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UNDER KABAKA [KING] MUTEESA I, Christian missionaries gained a strong foothold in Buganda, a region of Uganda. Some officials at court converted to the new faith. The first Christians on the scene were Anglicans, soon followed by Roman Catholics. Muteesa wavered between the rival Christian teachings, Islam, and paganism according to whichever served his purposes or whims at the moment.

While Muteesa ruled, his son, Prince Mwanga, showed appreciation for Christian missionaries. After Muteesa died in 1884, the eighteen-year-old prince became Kabaka Mwanda II. Now advised by a pro-Islamic prime minister, Katikkiro Mukasa, his attitude toward Christianity became hostile. In part this was because European powers were carving up Africa between them and he rightly suspected missionaries of assisting their respective nations in the endeavor to colonize. He feared for Uganda’s territorial integrity. Partly it was because various factions in his territory were in revolt, so that he had inherited a civil war. He needed gunpowder that he bought from Arab traders, but they promoted Islam and vilified Christians.

His hostility toward Christianity also sprang from personal pique. When Christian pages declined to indulge his homosexual practices, he took it as an insult of his royal authority. In January 1885, he executed three of them and laid the blame for their insubordination at the feet of Joseph Mukasa Balikuddembe, a Catholic convert. Balikuddembe (often known as Mukasa) was steward of the king’s household. He had served at court with distinction under Muteesa, and Mwanga had granted him permission to reprove him (the king) if he felt he acted unwisely.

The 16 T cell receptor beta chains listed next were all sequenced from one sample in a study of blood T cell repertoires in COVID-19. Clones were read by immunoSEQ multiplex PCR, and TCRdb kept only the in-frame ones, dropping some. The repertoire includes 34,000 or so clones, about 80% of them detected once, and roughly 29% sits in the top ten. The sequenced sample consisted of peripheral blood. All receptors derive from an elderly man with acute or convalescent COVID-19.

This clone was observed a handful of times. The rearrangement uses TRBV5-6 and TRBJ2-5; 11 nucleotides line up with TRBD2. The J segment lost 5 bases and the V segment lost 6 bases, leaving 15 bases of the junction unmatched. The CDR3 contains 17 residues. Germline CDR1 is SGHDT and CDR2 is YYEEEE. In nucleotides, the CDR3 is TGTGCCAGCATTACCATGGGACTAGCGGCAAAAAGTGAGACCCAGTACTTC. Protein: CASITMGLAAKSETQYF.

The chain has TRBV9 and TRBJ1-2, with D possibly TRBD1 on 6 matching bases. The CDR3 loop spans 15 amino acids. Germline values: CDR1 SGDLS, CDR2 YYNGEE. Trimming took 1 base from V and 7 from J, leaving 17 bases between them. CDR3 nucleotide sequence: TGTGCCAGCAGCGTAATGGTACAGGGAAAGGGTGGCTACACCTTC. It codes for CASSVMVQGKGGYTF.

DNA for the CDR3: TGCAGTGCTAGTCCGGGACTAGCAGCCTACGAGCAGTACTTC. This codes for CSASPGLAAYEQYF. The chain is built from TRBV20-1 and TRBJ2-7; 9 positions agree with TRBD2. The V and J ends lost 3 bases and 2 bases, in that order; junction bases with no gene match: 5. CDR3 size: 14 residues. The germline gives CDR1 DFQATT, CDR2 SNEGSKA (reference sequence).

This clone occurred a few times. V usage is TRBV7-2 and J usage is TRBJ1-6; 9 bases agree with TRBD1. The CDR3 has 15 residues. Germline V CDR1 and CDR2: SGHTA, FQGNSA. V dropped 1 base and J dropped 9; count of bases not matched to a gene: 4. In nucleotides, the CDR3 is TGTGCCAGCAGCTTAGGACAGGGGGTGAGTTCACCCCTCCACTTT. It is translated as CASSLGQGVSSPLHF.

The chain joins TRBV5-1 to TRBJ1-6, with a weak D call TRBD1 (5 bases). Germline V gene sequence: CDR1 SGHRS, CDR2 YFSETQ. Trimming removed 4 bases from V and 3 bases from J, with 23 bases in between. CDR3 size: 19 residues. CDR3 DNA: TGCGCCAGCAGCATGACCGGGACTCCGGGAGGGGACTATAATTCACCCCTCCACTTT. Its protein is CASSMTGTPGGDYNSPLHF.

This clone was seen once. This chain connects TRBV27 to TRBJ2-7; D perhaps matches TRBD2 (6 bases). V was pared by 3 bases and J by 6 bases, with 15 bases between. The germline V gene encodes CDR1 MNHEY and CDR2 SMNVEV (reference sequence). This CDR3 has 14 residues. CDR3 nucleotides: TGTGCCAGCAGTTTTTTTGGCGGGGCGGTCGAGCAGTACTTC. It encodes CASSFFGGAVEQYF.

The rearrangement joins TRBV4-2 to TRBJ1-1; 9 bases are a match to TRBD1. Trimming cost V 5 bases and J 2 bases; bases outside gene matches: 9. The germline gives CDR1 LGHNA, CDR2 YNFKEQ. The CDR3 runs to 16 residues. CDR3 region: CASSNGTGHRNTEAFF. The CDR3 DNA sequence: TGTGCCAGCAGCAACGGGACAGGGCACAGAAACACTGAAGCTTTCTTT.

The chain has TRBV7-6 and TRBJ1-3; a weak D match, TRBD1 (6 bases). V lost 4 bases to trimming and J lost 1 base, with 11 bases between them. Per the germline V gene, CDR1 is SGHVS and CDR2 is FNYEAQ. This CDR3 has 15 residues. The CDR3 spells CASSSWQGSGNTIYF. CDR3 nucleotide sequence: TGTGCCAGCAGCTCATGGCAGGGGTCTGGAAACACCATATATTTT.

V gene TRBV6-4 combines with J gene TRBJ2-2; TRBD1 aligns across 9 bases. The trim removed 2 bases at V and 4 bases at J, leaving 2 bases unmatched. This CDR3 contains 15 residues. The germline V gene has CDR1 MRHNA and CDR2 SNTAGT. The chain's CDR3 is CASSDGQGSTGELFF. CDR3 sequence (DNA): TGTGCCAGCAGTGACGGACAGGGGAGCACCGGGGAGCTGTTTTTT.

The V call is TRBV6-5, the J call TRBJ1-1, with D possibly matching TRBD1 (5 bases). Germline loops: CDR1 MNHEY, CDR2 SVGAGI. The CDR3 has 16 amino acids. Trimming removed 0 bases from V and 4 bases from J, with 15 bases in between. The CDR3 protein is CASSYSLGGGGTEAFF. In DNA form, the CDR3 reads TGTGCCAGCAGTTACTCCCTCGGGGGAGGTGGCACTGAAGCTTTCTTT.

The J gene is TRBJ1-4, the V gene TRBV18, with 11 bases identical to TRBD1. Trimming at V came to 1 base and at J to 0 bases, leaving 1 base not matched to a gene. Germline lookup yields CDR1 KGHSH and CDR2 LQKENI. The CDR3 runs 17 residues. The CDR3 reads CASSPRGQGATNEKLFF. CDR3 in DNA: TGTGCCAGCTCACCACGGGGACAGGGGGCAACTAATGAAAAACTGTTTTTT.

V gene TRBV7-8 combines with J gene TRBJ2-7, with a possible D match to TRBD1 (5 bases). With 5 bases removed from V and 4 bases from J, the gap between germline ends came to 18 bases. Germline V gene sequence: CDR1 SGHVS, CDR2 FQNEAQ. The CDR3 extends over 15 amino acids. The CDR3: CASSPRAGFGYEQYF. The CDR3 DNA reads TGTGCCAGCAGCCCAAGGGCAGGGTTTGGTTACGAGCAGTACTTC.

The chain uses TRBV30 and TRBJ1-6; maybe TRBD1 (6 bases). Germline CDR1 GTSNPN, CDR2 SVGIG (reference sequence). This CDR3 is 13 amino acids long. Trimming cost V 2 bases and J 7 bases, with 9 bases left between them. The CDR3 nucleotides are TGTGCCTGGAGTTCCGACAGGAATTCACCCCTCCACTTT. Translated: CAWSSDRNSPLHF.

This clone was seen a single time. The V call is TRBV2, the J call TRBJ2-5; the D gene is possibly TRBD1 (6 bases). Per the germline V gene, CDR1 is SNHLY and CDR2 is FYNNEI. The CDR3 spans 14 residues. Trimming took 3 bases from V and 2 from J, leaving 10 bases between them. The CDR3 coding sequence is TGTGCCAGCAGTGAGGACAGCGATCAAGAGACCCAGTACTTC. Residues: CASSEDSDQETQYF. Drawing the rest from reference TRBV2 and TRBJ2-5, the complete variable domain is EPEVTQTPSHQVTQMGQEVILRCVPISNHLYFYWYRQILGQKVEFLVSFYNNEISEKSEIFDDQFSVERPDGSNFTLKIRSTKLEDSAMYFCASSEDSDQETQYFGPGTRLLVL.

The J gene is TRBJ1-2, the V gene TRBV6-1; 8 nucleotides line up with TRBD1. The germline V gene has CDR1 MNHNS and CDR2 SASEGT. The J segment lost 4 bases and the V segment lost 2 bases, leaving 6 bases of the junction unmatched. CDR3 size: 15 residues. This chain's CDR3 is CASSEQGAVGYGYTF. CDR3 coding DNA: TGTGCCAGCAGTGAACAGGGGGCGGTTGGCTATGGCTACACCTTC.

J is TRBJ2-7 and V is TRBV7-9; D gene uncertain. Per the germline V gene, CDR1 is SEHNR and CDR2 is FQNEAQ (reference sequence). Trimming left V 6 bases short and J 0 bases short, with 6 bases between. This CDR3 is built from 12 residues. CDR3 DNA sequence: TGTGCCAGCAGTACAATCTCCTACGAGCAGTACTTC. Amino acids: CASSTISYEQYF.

Mwanga’s hostility had caused the Catholic missionaries to withdraw to Lake Victoria. Balikuddembe filled in for the departed missionaries, encouraging Mwanga’s pages to live holy lives and catechizing new converts. He also urged Mwanga to put away his magical charms. When Mwanga ordered the death of a young woman who had converted to Christianity, Balikuddembe interceded for her and she was spared. He also pleaded with the king not to kill bishop Hannington who was on his way to Uganda through Kenya in 1885. Three years earlier Hannington had attempted to enter Uganda by the traditional southern route up Lake Victoria but had been forced to turn back because of malaria and dysentery. Apparently unaware that the Kenyan route was forbidden because of a prophecy that Uganda would be conquered from that direction, Hannington approached from the north. Unwisely, Hannington rejected Mwanga’s orders to turn back and Mwanga had him seized and speared.

After Balikuddembe rebuked the king for this action, Mwanga turned on him. He gave him an all-night tongue lashing but did not himself order his death. Instead he had his prime minister dispose of Balikuddembe. On this day, 15 November 1885, Katikkiro Mukasa had Balikuddembe beheaded and his body cast into a fire. Other Christians were also martyred around this time.

Driven from his throne, Mwanga claimed to have a change of heart. He begged Christians to help him regain power. Since the usurper was also harsh with Christians, and Mwanga’s appeals were persuasive, Christians helped return the king to his throne. However, Mwanga had not changed, and unleashed more persecution against believers. Altogether about forty-five perished during his reign—by spearing, burning, or decapitation, sometimes tortured and castrated first.

In 1964 Pope Paul VI canonized the twenty-two Catholic martyrs of Uganda.


Modern Uganda has violence, too, but Christians are Ready to Forgive.

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